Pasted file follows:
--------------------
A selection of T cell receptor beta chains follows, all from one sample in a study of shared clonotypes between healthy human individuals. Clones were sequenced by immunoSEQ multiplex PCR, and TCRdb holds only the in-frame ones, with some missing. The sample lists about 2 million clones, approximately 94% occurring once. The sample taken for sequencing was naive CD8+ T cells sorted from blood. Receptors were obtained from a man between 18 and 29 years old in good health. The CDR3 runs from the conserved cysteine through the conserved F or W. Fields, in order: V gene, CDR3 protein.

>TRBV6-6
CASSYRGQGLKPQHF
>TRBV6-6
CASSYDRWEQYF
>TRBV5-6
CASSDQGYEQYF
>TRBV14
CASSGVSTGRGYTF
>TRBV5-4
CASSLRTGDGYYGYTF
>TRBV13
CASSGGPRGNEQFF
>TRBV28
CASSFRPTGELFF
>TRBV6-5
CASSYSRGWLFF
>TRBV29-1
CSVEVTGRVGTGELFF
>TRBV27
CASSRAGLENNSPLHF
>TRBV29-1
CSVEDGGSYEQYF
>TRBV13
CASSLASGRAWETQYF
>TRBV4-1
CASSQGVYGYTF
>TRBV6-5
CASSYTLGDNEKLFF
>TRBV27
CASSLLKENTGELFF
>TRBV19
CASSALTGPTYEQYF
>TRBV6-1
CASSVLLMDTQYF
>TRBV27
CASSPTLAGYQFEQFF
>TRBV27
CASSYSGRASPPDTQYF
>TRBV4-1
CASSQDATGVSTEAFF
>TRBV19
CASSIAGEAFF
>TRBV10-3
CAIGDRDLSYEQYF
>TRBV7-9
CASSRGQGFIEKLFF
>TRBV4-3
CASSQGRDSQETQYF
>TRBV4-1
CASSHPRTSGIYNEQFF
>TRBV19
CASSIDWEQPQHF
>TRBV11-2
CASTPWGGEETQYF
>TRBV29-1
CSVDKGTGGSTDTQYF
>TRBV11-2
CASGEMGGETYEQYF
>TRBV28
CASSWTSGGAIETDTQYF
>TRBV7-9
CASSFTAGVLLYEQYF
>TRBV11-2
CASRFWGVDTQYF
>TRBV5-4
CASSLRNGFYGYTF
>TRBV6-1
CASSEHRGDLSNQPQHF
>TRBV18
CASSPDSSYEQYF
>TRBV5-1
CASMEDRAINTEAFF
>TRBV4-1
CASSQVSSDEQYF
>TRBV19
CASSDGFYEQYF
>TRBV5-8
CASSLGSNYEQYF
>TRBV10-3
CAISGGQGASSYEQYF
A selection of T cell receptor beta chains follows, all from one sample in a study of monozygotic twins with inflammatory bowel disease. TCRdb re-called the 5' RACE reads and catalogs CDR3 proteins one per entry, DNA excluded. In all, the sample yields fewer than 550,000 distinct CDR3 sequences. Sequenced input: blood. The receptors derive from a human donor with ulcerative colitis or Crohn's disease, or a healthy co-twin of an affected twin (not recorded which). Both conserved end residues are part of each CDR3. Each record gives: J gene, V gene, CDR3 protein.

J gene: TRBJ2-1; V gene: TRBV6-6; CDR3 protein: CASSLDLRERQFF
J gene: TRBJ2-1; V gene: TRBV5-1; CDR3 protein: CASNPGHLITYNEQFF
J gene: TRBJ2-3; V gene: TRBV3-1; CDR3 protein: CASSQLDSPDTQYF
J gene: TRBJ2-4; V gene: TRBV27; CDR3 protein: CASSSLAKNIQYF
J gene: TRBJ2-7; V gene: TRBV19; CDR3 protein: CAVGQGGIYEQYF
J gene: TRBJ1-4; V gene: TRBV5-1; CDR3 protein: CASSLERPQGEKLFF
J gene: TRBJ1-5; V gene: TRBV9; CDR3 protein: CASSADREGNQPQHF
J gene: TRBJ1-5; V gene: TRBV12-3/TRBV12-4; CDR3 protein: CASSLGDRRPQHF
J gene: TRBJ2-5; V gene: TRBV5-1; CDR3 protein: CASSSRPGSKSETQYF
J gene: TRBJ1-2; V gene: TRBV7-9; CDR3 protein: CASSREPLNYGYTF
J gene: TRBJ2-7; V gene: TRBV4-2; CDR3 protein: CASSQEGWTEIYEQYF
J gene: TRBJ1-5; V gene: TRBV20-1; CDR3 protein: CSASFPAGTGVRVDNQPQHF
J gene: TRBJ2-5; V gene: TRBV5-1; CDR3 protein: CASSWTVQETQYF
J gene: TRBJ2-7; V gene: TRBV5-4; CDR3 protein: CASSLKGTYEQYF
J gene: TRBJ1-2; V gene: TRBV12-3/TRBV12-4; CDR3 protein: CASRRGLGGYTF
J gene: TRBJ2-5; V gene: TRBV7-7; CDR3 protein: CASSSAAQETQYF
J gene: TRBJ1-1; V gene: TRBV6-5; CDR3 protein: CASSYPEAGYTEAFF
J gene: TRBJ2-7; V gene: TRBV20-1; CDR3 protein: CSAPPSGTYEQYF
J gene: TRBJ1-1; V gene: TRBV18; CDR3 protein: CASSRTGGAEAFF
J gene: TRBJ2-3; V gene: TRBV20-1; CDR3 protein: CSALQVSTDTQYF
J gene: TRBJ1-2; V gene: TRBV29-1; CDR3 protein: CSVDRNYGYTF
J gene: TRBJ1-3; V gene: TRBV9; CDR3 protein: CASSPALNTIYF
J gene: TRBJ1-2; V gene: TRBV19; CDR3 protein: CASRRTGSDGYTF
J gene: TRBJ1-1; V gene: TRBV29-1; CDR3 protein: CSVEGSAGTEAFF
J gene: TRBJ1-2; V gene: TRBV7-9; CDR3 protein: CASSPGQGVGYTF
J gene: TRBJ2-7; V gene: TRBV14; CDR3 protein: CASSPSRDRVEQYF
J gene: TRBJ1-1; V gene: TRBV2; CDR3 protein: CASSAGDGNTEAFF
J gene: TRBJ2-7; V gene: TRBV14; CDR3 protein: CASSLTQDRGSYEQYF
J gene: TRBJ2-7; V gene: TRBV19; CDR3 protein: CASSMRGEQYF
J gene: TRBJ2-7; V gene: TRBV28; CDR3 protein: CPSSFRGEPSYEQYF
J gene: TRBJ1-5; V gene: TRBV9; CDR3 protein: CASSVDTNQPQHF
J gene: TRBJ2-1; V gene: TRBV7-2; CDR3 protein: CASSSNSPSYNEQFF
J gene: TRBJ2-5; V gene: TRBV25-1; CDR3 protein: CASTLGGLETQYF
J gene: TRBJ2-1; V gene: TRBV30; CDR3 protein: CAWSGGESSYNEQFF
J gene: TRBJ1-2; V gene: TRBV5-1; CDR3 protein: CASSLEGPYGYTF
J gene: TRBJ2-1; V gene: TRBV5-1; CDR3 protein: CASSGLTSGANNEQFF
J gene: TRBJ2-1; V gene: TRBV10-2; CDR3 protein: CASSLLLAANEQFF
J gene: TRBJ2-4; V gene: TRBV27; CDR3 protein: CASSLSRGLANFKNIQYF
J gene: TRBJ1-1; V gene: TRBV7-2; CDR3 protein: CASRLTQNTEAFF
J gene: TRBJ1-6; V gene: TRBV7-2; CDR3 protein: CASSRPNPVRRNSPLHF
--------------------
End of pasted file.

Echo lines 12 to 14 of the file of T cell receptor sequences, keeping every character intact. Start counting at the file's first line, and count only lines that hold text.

>TRBV13
CASSGGPRGNEQFF
>TRBV28